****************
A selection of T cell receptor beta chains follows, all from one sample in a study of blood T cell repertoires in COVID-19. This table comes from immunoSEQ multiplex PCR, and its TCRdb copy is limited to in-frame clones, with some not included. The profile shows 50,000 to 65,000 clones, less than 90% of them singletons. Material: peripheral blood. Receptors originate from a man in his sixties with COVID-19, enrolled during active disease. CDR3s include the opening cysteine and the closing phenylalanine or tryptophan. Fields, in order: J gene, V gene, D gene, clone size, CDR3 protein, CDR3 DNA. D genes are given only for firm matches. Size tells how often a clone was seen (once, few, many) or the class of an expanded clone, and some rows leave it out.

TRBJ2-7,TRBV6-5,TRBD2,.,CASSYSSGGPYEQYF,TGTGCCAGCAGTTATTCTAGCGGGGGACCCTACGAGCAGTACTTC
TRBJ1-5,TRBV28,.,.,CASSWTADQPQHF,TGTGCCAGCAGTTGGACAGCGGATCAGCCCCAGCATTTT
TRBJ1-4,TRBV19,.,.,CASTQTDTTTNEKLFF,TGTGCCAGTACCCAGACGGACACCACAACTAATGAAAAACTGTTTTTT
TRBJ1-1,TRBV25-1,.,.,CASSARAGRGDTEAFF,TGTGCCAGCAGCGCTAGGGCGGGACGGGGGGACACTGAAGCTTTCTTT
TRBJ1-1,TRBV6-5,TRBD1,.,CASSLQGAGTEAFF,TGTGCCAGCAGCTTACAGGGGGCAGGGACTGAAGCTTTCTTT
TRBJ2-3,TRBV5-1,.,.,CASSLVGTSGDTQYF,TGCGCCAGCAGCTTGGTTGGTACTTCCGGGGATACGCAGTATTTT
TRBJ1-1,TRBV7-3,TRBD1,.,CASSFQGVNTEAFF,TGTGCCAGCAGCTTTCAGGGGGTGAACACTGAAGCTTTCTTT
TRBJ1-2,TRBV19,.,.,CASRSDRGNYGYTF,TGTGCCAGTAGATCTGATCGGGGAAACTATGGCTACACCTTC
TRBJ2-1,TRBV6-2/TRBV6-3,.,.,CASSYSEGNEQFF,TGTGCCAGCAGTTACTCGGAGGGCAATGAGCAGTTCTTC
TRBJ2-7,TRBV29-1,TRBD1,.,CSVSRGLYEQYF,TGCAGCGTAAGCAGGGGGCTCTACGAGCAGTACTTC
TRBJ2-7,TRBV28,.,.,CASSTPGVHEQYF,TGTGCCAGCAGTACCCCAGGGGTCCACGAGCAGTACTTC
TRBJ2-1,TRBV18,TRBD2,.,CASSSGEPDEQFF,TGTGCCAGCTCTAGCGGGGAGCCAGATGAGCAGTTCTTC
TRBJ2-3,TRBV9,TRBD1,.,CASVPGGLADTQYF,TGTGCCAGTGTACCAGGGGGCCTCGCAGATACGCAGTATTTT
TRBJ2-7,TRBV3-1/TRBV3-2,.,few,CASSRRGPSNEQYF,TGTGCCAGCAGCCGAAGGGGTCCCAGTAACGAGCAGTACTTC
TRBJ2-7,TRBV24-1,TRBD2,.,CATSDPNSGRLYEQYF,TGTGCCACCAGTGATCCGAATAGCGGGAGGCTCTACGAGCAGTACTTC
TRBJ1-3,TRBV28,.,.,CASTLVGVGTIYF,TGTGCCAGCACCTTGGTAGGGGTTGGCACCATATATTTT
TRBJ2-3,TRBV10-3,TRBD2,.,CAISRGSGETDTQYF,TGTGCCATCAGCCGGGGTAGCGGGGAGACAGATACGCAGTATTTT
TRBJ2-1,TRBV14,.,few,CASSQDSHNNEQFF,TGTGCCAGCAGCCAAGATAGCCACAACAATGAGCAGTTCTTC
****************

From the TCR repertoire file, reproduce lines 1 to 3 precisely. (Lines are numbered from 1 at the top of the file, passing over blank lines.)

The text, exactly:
A selection of T cell receptor beta chains follows, all from one sample in a study of blood T cell repertoires in COVID-19. This table comes from immunoSEQ multiplex PCR, and its TCRdb copy is limited to in-frame clones, with some not included. The profile shows 50,000 to 65,000 clones, less than 90% of them singletons. Material: peripheral blood. Receptors originate from a man in his sixties with COVID-19, enrolled during active disease. CDR3s include the opening cysteine and the closing phenylalanine or tryptophan. Fields, in order: J gene, V gene, D gene, clone size, CDR3 protein, CDR3 DNA. D genes are given only for firm matches. Size tells how often a clone was seen (once, few, many) or the class of an expanded clone, and some rows leave it out.

TRBJ2-7,TRBV6-5,TRBD2,.,CASSYSSGGPYEQYF,TGTGCCAGCAGTTATTCTAGCGGGGGACCCTACGAGCAGTACTTC
TRBJ1-5,TRBV28,.,.,CASSWTADQPQHF,TGTGCCAGCAGTTGGACAGCGGATCAGCCCCAGCATTTT